White House

Dozens of civil rights groups band together to fight hatred they blame on Trump

Protesters and police faced off at Texas A&M University in College Station, Texas, Tuesday as Richard Spencer, who leads a white nationalist organization, spoke. Hundreds of people protested the white nationalist's speaking engagement. On Wednesday, civil rights groups announced a new coalition designed to counter hate speech and incidents.
Protesters and police faced off at Texas A&M University in College Station, Texas, Tuesday as Richard Spencer, who leads a white nationalist organization, spoke. Hundreds of people protested the white nationalist's speaking engagement. On Wednesday, civil rights groups announced a new coalition designed to counter hate speech and incidents. AP

Dozens of civil rights groups are banding together in a new national coalition to fight the spread of hate speech and violence stemming from the campaign of President-elect Donald Trump, organizers said Wednesday.

The Coalition Against Hate would serve as a central organizing power to protect the rights of vulnerable communities at a time when Trump’s choices for top posts have left many advocates worried that bigotry, xenophobia and conspiracy theories will be tolerated, if not embraced.

The organizers criticized Trump for failing to condemn supporters who espouse such ideologies and said the goal was to work together to prevent hate and bias from becoming “the new normal.”

“The president-elect has been stubbornly silent. We, however, will not be silent,” said Karen Tumlin, legal director at the National Immigration Law Center, a legal advocacy group in Washington and a member of the Coalition Against Hate.

Another member of the coalition, the Southern Poverty Law Center, has recorded more than 900 hate crimes nationwide since Trump’s election. The vast majority are aimed at racial and religious minorities, while “a small number of these incidents” targeted Trump supporters, said Heidi Beirich, director of the SPLC’s extremism-tracking program.

Beirich said she was shocked when she went to work the Wednesday after the election to find her office inundated with reports from witnesses to or victims of hate incidents, just hours after Trump’s victory was announced. The pace hasn’t slowed since, she said, calling it the worst outbreak she’s seen in her nearly two decades at the center.

“It seems like every form of hatred that exists has expressed itself in the days since this election,” Beirich said. “No corner of the country has been spared. This has happened everywhere.”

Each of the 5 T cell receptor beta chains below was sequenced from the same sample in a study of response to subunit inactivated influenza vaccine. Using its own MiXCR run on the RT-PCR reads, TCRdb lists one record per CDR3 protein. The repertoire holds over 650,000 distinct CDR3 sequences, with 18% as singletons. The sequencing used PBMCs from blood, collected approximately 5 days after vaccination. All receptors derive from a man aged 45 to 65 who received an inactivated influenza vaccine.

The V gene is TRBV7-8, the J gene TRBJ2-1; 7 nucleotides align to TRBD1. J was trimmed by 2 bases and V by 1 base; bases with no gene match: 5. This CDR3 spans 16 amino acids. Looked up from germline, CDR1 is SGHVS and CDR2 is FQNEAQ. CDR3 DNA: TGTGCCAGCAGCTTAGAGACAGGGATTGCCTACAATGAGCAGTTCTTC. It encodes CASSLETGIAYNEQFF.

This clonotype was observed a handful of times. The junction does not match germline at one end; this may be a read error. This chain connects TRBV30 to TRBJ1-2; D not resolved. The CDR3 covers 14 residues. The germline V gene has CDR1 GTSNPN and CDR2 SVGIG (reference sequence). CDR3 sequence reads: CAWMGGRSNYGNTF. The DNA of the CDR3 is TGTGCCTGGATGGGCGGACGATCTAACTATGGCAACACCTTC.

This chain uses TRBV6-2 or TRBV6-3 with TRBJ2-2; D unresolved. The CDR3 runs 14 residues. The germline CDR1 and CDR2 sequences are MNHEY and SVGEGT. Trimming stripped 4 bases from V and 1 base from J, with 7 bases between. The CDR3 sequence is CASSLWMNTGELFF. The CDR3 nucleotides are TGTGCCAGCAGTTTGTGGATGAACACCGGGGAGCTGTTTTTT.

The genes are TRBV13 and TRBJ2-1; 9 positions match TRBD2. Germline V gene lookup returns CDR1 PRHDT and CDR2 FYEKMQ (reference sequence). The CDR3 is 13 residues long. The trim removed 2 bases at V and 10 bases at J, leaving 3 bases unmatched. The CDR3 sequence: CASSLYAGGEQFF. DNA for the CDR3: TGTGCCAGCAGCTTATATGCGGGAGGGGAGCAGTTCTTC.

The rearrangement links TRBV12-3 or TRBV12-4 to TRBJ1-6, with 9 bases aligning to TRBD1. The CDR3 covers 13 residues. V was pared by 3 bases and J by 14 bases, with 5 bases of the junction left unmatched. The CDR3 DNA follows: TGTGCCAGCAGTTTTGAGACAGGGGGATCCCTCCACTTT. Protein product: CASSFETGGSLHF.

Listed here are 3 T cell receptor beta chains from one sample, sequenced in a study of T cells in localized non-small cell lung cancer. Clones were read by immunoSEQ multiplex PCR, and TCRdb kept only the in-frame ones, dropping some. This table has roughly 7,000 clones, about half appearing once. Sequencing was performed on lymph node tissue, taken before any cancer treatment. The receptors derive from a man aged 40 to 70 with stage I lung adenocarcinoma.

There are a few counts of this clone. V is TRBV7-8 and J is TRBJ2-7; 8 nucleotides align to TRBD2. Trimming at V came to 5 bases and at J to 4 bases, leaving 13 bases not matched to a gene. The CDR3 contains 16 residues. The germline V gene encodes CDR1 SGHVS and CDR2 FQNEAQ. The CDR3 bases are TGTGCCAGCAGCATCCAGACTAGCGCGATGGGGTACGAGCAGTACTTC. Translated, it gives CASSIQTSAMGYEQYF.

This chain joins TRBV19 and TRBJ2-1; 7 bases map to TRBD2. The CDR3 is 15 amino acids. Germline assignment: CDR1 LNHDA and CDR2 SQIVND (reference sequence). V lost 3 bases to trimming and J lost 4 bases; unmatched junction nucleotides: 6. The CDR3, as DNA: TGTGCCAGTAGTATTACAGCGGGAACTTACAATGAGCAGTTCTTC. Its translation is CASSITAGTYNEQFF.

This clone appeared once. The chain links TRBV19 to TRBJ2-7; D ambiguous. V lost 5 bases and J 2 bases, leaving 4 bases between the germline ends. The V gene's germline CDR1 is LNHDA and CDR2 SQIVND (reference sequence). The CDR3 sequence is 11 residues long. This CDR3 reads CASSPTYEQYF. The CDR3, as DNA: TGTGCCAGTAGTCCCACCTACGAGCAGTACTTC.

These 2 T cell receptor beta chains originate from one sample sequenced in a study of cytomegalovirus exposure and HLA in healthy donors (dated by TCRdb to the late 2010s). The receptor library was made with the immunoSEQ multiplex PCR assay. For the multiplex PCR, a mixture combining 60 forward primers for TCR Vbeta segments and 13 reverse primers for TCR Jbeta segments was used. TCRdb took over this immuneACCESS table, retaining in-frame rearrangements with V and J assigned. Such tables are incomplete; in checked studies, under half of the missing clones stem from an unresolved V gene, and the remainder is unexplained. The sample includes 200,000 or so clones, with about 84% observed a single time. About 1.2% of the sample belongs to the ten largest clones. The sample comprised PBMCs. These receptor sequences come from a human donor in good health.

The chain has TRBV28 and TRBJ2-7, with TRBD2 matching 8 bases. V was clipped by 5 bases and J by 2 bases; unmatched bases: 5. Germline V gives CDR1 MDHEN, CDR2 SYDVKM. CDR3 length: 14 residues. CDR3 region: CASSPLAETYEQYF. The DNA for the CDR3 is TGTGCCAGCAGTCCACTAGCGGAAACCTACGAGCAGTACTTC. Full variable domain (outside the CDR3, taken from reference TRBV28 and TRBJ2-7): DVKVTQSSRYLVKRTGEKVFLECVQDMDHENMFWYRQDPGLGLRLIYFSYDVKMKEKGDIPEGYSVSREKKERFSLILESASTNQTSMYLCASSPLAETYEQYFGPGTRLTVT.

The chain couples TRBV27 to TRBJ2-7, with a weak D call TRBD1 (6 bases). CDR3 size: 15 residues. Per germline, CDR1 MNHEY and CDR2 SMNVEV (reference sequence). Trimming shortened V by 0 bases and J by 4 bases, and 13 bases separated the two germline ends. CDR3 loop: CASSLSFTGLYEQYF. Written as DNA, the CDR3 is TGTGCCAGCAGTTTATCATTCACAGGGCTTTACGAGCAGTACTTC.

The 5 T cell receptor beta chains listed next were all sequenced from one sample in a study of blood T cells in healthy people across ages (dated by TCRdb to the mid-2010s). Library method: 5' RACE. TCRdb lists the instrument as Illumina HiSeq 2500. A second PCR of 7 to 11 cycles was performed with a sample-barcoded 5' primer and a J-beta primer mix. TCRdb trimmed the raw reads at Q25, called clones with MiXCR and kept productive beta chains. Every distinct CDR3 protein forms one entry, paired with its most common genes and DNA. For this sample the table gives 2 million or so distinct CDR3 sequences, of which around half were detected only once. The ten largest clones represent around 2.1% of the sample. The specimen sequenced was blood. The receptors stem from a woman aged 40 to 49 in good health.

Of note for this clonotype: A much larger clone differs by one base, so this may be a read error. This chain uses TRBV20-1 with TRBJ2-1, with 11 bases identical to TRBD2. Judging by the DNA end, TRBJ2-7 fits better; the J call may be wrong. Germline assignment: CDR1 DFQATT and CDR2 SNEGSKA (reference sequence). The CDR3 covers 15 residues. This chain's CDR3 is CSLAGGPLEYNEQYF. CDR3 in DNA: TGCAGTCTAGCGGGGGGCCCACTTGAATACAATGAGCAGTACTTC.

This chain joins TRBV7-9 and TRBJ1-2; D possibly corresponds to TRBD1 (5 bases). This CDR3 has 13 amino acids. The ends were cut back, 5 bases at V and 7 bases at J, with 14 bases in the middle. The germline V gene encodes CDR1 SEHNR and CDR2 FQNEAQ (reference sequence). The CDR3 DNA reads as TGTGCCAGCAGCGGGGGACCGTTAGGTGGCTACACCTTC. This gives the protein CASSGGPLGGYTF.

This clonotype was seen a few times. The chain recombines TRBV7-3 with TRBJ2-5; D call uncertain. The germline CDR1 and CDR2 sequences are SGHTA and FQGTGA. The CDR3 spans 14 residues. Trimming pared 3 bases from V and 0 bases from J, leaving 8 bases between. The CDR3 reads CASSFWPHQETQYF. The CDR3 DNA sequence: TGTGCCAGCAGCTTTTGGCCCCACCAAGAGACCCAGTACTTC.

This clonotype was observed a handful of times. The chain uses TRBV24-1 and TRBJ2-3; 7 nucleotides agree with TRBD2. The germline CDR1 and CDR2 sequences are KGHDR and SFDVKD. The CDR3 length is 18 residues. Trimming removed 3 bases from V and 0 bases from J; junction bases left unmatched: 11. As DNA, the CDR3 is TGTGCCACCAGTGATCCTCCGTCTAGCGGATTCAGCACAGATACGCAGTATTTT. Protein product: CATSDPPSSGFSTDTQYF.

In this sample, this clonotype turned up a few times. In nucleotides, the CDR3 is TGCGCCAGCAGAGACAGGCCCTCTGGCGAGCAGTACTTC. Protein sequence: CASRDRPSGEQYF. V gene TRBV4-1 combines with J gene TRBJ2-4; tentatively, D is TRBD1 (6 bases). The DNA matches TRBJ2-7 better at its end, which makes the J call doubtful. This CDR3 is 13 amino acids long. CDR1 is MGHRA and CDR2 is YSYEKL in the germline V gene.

Trump has yet to deliver a forceful rejection of the racist and bigoted voices among his supporters; activists said his call for bias-motivated attackers to “stop it” in an interview with CBS News’ “60 Minutes” simply wasn’t enough. And they took little reassurance from the removal of a vocal conspiracy theorist – Michael Flynn Jr., son of the retired general tapped for national security adviser – from Trump’s transition team.

That’s no victory, the activists said, when Trump is still willing to court such polarizing voices as Sen. Jeff Sessions of Alabama, former Breitbart news executive Steve Bannon, conservative pundit Laura Ingraham, and Kansas Secretary of State Kris Kobach, among others.

Those names point to “a Trump administration filled with well-known Islamophobes, anti-Semites, white supremacists and bigots,” said Hussam Ayloush, executive director of the Los Angeles branch of the Council on American-Islamic Relations, which has joined the coalition.

Alex Nogales, president of the California.-based National Hispanic Media Coalition, said the new anti-hate front will work on a slate of top priorities, including rejecting the idea of a so-called “Muslim registry” and building awareness about the rash of hate crimes that has spread across the country. The group created a website – www.breakhate.net – and launched a social media campaign under #breakhate. So far, 48 activist and faith groups have joined; the coalition expects to have 100 by next month.

A man from Salisbury, North Carolina who said he was investigating a conspiracy theory about Hillary Clinton running a child sex ring out of a pizza restaurant in Washington, D.C fired a gun inside Comet Ping Pong but did not injure anyone, accord

Organizers have met with news executives to encourage them to run public service announcements against racial and other hatred, and to avoid euphemisms such as “alt-right” when describing white supremacists. Activists also met with Facebook representatives and have a meeting planned with Google to brainstorm ways to combat the proliferation of disinformation such as the “pizzagate” debacle, in which a gunman’s invasion of a northwest Washington pizza restaurant showed the real-world consequences of spreading fake news online.

Nogales said he expects the coalition would engage directly with the Trump camp at some point, but suggested he didn’t think it would do much good. When Trump was bashing Mexicans at rallies before the election, Nogales said, he called the campaign to complain and got an unsettling response.

“He had his top lawyer call me to tell me that, unless we stop saying what we were saying, he was going to sue us,” Nogales said.

Hannah Allam: 202-383-6186, @HannahAllam

  Comments